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News » In Presti they trust


In Presti they trust


In Presti they trust
The burning question following the fourth pick in last year's NBA Draft was posed in a single word.

"Who?"

One year later, Oklahoma is no longer questioning its team's decision-making. Ask a Thunder fan who they want with the third pick in tonight's draft and you'll likely be met with a counter that forfeits opinion and exudes faith.

"Whoever Sam Presti is having."

It's a stance that almost comes as a shock when you consider the Thunder is still days away from only its one-year anniversary in Oklahoma City. But it's taken Presti, the team's general manager, less than 365 days to secure a stranglehold on his fan base's trust and support.

In Presti's hands is the fate of the franchise's future. What he does with the No. 3 selection tonight could seriously shape how the Thunder bounces back from a 23-win season next year while determining just how promising Oklahoma City's highly-heralded future really is.

Presti will make his decision tonight, and the fans will live with it. The pick (or trade) could come as a complete shock, but the benefit of the doubt would reign supreme.

"I'm on the in-Sam-we-trust bandwagon," said Bobby Wester, a fan from Oklahoma City.

It's a view that's shared by many but one that doesn't stop at the fans. It's extends throughout the league, shared by scouts and coaches, GMs and owners, agents and analysts.

It's a testament to Presti prestige.

"It's humbling for me," Presti said on the eve of his third draft.

Draft analysts have targeted five players the Thunder could select with it's top choice tonight - Spain's Ricky Rubio, Connecticut's Hasheem Thabeet, Arizona's Jordan Hill, Arizona State's James Harden and Davidson's Stephen Curry.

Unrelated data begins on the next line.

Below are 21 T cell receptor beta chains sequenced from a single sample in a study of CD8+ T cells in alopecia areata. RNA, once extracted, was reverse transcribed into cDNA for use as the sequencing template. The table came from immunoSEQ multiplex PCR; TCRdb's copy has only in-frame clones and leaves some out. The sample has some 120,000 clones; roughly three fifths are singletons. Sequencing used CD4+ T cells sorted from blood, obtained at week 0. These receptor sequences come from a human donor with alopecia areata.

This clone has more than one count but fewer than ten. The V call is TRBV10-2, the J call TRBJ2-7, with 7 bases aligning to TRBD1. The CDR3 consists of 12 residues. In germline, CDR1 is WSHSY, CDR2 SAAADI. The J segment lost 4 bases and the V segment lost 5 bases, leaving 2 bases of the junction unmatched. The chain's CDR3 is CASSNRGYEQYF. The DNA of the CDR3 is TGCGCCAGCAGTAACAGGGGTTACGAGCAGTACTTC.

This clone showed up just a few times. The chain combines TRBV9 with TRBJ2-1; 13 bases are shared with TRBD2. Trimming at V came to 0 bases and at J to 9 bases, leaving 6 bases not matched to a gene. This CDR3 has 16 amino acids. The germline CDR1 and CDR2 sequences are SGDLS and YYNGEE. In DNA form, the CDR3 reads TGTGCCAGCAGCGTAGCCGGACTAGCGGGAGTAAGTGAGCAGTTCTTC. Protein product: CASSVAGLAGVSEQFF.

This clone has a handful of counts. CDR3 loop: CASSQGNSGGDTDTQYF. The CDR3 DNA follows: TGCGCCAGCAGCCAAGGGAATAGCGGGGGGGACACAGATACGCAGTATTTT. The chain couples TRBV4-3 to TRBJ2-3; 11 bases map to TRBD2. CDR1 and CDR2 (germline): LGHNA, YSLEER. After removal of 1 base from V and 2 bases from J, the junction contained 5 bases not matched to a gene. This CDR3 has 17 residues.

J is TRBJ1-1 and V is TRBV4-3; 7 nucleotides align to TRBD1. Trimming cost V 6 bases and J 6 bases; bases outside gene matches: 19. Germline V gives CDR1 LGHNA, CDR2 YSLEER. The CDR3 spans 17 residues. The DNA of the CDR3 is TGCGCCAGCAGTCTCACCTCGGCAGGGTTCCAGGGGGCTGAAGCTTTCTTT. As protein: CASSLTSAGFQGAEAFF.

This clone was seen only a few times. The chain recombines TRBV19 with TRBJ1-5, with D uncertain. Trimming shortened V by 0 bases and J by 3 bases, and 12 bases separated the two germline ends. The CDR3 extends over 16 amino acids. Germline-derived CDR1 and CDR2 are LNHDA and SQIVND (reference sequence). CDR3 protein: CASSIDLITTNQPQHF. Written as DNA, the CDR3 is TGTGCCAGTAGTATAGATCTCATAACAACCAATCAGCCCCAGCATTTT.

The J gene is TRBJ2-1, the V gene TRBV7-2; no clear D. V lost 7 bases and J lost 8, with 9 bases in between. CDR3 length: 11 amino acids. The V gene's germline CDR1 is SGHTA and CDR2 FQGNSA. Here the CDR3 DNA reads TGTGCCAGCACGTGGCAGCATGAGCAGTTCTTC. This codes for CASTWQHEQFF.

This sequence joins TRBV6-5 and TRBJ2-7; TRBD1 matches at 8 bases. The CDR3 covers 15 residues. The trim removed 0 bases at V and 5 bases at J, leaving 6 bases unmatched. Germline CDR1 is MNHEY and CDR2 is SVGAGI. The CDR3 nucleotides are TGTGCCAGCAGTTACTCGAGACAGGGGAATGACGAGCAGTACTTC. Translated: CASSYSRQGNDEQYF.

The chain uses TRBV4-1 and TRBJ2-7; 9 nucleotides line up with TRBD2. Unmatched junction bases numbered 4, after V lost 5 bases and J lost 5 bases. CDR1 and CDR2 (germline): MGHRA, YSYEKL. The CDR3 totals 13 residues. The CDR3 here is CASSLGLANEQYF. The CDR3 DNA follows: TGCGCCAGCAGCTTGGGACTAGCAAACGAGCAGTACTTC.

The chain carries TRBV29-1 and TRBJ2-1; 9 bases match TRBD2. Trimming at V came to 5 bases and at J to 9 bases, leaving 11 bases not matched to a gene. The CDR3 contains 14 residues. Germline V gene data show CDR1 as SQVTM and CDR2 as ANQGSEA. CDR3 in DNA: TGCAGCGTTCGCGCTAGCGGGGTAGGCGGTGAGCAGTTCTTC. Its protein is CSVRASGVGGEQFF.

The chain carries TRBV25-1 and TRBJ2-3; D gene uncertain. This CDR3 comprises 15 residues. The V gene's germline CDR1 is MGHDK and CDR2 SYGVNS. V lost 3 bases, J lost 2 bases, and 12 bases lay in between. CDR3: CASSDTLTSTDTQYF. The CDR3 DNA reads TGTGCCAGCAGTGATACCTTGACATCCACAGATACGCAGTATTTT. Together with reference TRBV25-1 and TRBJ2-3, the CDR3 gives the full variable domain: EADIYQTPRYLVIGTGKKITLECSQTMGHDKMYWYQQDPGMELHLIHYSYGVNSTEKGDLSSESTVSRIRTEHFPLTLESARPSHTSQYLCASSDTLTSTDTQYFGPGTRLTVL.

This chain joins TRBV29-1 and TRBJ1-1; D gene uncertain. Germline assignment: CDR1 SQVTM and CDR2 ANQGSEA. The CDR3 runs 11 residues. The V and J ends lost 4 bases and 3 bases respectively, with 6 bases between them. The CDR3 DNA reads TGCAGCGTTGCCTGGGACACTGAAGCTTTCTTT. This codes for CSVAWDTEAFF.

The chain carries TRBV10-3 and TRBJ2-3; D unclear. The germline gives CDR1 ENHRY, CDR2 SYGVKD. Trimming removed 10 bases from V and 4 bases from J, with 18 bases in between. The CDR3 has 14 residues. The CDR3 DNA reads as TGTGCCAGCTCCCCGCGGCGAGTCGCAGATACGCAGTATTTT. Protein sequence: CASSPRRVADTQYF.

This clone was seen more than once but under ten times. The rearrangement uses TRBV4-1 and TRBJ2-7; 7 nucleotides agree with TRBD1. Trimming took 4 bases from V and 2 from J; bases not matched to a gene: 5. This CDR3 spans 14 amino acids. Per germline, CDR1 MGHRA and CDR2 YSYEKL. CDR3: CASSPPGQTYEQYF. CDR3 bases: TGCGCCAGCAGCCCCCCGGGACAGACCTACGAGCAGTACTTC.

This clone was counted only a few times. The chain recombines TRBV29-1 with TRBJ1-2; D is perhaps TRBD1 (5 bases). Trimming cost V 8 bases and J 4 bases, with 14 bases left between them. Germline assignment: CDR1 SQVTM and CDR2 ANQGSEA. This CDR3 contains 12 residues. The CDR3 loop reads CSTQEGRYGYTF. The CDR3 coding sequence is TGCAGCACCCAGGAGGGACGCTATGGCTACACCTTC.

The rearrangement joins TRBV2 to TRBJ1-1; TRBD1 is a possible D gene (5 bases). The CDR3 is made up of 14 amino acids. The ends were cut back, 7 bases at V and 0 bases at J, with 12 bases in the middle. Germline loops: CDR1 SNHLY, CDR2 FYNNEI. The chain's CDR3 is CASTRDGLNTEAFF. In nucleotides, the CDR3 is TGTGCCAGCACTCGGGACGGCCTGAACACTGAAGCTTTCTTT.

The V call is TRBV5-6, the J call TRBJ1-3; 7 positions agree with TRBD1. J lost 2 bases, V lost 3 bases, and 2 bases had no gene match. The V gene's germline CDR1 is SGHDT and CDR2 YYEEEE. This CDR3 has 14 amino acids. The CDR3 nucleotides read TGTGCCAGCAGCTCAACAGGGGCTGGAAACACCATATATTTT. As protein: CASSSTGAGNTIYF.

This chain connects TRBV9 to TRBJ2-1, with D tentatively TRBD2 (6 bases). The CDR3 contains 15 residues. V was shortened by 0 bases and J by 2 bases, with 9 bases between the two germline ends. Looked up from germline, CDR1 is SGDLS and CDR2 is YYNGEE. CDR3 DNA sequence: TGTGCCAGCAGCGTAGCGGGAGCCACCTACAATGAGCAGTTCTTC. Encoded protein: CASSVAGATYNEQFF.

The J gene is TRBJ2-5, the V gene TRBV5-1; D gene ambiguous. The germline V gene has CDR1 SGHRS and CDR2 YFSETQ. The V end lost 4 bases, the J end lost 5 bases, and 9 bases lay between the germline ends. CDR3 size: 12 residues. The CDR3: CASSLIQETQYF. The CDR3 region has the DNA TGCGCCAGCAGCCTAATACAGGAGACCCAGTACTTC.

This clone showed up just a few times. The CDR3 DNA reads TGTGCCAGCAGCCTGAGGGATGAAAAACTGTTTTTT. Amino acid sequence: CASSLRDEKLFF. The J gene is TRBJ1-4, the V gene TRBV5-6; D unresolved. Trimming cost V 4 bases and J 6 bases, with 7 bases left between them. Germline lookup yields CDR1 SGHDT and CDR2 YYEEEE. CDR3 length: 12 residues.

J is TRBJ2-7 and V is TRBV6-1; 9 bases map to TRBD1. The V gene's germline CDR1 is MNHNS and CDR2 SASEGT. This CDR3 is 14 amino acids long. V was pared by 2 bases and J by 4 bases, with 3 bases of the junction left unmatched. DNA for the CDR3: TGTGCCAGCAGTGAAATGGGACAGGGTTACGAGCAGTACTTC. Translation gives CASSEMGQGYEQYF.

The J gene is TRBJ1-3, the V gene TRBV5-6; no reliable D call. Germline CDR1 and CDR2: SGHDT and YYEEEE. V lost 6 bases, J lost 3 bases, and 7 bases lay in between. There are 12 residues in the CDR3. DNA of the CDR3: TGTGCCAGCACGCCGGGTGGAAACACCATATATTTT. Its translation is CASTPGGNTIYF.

Truth is, no one knows what Presti will do. Count team chairman Clay Bennett among the masses.

Prognosticators projected Presti to pick from Jerryd Bayless, Brook Lopez, Kevin Love or Eric Gordon last year. He passed on them all and took a little-known guard out of UCLA named Russell Westbrook.

The second-guessing was silenced after Westbrook posted rookie averages of 15.3 points, 5.3 assists, 4.9 rebounds and 1.3 steals. But surprising in-season signings of Nenad Krstic and Shaun Livingston, and a trade for Thabo Sefolosha, also cemented Oklahoma City's faith in Presti.

"I don't think he's made too many wrong moves since he's taken over there," said one Western Conference scout. "I don't think there's any reason for anybody there to think that whatever decision he makes wouldn't be the right one. His track record to me so far is proven."

Chad Ford, who covers the draft for ESPN.com, called Presti "one of the brightest, most intelligent GMs in the league," an innovator who experiments with new methods rather than relying on the NBA's old front-office habits.

"He went from a team that was just a disaster to a team that I believe is one of the best up-and-coming teams in the league and a team that's going to be very well-positioned to be a legitimate title contender. That's not easy to do."

Presti selected Kevin Durant, a no-brainer No. 2 overall selection, in his first draft as GM in 2007. But he made good on his reputation for having an eye for talent three picks later when he had the Boston Celtics on his behalf select Jeff Green, another underestimated player but one that fit the Thunder way.

Presti's only gaffe in that draft came when he traded away second-round pick Carl Landry. Glen "Big Baby" Davis, who, like Landry, has evolved into another effective big man off the bench, also got away in the Ray Allen-for-Green swap.

But along with Westbrook in 2008, Presti plucked Serge Ibaka, a 6-10 power forward who is raw but has jaw-dropping athleticism. Ibaka continued playing overseas but could prove to be a gem at No. 24. D.J. White also was acquired in a draft-night trade with Detroit in exchange for one guy who had only a cup of coffee last season with the Pistons and another who might never get a taste.

Promising rookie Kyle Weaver was later acquired in a trade with Charlotte for a second-round pick in this year's draft.

"Every draft pick is an educated guess, but Sam's educated guesses so far have proven to be very solid," said ESPN Basketball analyst Fran Fraschilla.

Said one prominent agent of the 32-year-old Presti: "I think there were a lot of people that were questioning that hire because he was so young. But he's a worker. And he's done a good job putting together some really good pieces. And if he continues to do that they'll end up in the playoffs one day soon."

Mike Baldwin contributed to this story.


Author: Fox Sports
Author's Website: http://www.foxsports.com
Added: June 27, 2009

 

 
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